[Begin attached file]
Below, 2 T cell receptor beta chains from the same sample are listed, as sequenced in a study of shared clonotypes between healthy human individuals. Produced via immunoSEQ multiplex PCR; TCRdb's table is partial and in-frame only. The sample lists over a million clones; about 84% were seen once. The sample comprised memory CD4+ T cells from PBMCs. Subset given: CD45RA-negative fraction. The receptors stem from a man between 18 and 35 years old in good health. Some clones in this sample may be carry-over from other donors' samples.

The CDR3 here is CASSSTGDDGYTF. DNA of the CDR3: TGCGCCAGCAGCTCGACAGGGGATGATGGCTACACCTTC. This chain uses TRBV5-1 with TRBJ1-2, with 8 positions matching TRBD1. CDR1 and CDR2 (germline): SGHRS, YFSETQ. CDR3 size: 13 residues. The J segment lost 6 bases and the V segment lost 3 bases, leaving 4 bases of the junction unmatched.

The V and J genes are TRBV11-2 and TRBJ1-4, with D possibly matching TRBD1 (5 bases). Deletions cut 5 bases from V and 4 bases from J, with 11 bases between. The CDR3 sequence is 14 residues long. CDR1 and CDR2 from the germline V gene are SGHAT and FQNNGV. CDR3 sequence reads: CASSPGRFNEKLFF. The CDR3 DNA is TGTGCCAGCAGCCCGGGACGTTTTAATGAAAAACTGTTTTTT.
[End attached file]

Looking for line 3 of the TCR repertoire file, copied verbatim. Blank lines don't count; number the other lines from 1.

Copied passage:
The V and J genes are TRBV11-2 and TRBJ1-4, with D possibly matching TRBD1 (5 bases). Deletions cut 5 bases from V and 4 bases from J, with 11 bases between. The CDR3 sequence is 14 residues long. CDR1 and CDR2 from the germline V gene are SGHAT and FQNNGV. CDR3 sequence reads: CASSPGRFNEKLFF. The CDR3 DNA is TGTGCCAGCAGCCCGGGACGTTTTAATGAAAAACTGTTTTTT.